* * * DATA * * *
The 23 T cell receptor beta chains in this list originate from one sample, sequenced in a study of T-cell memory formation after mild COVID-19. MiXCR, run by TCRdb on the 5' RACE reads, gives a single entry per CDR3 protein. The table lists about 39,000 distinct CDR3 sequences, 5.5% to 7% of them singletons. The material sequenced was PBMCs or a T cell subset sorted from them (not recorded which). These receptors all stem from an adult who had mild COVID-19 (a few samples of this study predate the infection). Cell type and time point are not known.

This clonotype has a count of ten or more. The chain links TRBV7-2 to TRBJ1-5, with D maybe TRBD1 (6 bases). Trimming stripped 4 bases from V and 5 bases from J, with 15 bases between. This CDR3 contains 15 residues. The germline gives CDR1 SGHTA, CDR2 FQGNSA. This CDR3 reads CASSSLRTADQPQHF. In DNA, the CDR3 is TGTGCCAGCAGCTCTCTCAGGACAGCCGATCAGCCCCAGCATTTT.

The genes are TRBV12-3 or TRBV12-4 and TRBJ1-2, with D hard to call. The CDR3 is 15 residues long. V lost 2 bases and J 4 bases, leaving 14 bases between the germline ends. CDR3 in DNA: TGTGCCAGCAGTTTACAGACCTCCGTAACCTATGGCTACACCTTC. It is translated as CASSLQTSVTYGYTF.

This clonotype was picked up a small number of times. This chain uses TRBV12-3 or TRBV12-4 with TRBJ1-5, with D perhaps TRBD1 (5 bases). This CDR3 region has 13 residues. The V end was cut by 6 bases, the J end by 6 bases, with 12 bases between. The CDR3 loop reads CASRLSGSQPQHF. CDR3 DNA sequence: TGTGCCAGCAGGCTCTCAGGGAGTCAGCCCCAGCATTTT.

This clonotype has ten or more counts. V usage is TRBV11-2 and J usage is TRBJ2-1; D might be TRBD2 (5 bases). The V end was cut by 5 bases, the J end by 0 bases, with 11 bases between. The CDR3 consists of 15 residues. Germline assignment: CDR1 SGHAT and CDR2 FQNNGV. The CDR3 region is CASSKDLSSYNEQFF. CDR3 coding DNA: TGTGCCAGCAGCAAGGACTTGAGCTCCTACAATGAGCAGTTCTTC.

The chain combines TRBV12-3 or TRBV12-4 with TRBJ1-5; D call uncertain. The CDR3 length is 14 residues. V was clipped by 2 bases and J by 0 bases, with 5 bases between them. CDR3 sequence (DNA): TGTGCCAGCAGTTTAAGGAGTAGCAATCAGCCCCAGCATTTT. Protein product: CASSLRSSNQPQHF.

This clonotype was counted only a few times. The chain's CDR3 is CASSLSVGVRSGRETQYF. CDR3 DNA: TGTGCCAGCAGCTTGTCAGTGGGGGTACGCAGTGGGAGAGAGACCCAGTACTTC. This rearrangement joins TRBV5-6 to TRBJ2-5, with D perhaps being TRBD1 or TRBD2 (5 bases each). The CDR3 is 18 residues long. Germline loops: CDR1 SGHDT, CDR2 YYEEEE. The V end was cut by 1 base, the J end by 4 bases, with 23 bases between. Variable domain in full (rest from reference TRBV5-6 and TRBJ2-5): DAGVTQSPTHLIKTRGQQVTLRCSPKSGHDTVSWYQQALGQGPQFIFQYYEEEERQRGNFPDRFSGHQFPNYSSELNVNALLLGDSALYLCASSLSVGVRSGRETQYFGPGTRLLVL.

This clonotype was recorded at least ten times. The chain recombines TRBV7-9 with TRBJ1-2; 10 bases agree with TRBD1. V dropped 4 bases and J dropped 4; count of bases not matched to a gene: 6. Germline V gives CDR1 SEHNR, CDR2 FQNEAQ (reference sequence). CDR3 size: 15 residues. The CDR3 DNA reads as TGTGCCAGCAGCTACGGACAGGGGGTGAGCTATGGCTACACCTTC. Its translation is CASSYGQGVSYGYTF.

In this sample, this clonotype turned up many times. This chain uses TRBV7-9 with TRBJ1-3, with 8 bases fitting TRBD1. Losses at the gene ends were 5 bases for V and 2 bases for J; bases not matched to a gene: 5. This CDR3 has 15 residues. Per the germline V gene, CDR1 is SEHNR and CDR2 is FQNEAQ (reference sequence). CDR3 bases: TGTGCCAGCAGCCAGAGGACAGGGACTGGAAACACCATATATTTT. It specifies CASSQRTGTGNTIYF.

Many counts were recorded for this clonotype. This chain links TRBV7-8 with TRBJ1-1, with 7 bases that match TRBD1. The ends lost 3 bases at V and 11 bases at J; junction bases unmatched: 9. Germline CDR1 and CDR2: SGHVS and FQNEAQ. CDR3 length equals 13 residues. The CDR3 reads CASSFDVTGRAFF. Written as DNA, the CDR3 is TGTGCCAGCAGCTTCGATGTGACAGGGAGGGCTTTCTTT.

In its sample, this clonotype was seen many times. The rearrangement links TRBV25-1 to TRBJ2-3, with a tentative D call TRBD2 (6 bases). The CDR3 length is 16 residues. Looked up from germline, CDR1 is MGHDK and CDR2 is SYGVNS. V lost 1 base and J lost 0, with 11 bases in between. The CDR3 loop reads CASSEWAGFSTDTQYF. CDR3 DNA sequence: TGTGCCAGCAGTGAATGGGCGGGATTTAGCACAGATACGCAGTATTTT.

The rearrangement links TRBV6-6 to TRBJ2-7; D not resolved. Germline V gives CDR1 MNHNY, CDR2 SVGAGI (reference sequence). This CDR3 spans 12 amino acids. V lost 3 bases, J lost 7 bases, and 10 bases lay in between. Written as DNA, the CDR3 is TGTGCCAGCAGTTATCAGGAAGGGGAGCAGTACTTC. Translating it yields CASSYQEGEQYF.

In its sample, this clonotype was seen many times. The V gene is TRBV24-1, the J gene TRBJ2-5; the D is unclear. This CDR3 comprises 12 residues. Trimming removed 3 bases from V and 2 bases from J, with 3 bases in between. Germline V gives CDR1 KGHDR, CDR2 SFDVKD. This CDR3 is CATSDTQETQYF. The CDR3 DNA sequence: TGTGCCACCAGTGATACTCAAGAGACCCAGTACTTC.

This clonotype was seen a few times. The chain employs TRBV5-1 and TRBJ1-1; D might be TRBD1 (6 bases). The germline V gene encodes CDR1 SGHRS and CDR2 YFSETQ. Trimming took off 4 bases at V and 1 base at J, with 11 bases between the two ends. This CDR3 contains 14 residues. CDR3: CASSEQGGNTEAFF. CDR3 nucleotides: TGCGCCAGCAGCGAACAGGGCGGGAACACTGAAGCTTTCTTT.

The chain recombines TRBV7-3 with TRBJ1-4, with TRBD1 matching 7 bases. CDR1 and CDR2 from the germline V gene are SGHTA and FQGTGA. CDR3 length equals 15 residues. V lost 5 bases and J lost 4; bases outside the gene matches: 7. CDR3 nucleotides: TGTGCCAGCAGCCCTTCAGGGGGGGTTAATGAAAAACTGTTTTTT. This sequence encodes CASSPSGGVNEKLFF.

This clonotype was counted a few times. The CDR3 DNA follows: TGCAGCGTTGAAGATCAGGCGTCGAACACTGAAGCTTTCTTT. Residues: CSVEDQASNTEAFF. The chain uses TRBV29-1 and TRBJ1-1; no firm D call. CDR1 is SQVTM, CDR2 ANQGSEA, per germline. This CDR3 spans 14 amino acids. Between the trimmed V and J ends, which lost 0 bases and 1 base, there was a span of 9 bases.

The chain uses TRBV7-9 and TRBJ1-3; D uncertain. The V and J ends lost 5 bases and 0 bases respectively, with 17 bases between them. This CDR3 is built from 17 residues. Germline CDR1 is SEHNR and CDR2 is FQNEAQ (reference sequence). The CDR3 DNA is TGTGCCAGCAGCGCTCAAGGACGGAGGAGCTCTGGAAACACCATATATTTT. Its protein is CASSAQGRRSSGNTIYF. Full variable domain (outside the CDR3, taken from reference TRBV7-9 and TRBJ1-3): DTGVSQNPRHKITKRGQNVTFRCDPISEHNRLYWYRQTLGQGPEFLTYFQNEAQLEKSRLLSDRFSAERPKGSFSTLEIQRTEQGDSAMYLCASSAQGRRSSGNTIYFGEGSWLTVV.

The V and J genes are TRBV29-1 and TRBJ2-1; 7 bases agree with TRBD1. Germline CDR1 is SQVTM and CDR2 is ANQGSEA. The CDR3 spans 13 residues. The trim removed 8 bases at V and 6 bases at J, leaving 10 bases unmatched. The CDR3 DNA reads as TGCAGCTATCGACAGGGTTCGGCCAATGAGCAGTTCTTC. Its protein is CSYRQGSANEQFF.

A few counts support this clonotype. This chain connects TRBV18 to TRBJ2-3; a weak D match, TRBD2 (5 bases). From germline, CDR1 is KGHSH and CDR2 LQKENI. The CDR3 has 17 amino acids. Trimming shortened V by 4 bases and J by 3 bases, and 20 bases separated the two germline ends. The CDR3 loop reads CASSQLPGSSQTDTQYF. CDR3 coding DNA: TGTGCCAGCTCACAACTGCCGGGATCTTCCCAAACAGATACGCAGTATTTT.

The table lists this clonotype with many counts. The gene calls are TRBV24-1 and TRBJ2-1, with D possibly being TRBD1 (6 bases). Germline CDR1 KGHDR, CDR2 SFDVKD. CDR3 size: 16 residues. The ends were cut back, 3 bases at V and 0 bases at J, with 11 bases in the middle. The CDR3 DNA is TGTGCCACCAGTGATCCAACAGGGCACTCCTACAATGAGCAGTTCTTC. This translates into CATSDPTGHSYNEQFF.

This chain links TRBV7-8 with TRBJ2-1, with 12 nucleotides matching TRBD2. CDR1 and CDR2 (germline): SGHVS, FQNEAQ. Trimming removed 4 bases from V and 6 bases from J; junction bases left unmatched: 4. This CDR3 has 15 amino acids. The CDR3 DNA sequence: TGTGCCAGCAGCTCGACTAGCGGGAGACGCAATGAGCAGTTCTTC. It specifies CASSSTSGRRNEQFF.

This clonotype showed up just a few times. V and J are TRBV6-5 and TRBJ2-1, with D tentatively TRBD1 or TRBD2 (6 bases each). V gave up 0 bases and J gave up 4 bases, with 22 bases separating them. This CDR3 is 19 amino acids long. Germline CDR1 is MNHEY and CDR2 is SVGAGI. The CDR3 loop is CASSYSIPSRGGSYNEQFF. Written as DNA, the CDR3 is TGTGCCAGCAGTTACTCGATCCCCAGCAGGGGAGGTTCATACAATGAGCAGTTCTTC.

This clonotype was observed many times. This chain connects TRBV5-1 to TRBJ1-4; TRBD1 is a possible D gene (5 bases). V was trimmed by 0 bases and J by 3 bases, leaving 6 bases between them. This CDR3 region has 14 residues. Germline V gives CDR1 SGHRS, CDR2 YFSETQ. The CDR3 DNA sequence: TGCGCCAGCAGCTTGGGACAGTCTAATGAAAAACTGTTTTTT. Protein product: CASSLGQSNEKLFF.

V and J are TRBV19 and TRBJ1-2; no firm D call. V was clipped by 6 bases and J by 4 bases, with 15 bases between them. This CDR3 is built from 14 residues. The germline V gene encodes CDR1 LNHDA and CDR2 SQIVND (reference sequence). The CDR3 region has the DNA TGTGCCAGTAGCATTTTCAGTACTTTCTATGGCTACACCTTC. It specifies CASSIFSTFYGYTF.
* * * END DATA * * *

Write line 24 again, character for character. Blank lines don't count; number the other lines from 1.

V and J are TRBV19 and TRBJ1-2; no firm D call. V was clipped by 6 bases and J by 4 bases, with 15 bases between them. This CDR3 is built from 14 residues. The germline V gene encodes CDR1 LNHDA and CDR2 SQIVND (reference sequence). The CDR3 region has the DNA TGTGCCAGTAGCATTTTCAGTACTTTCTATGGCTACACCTTC. It specifies CASSIFSTFYGYTF.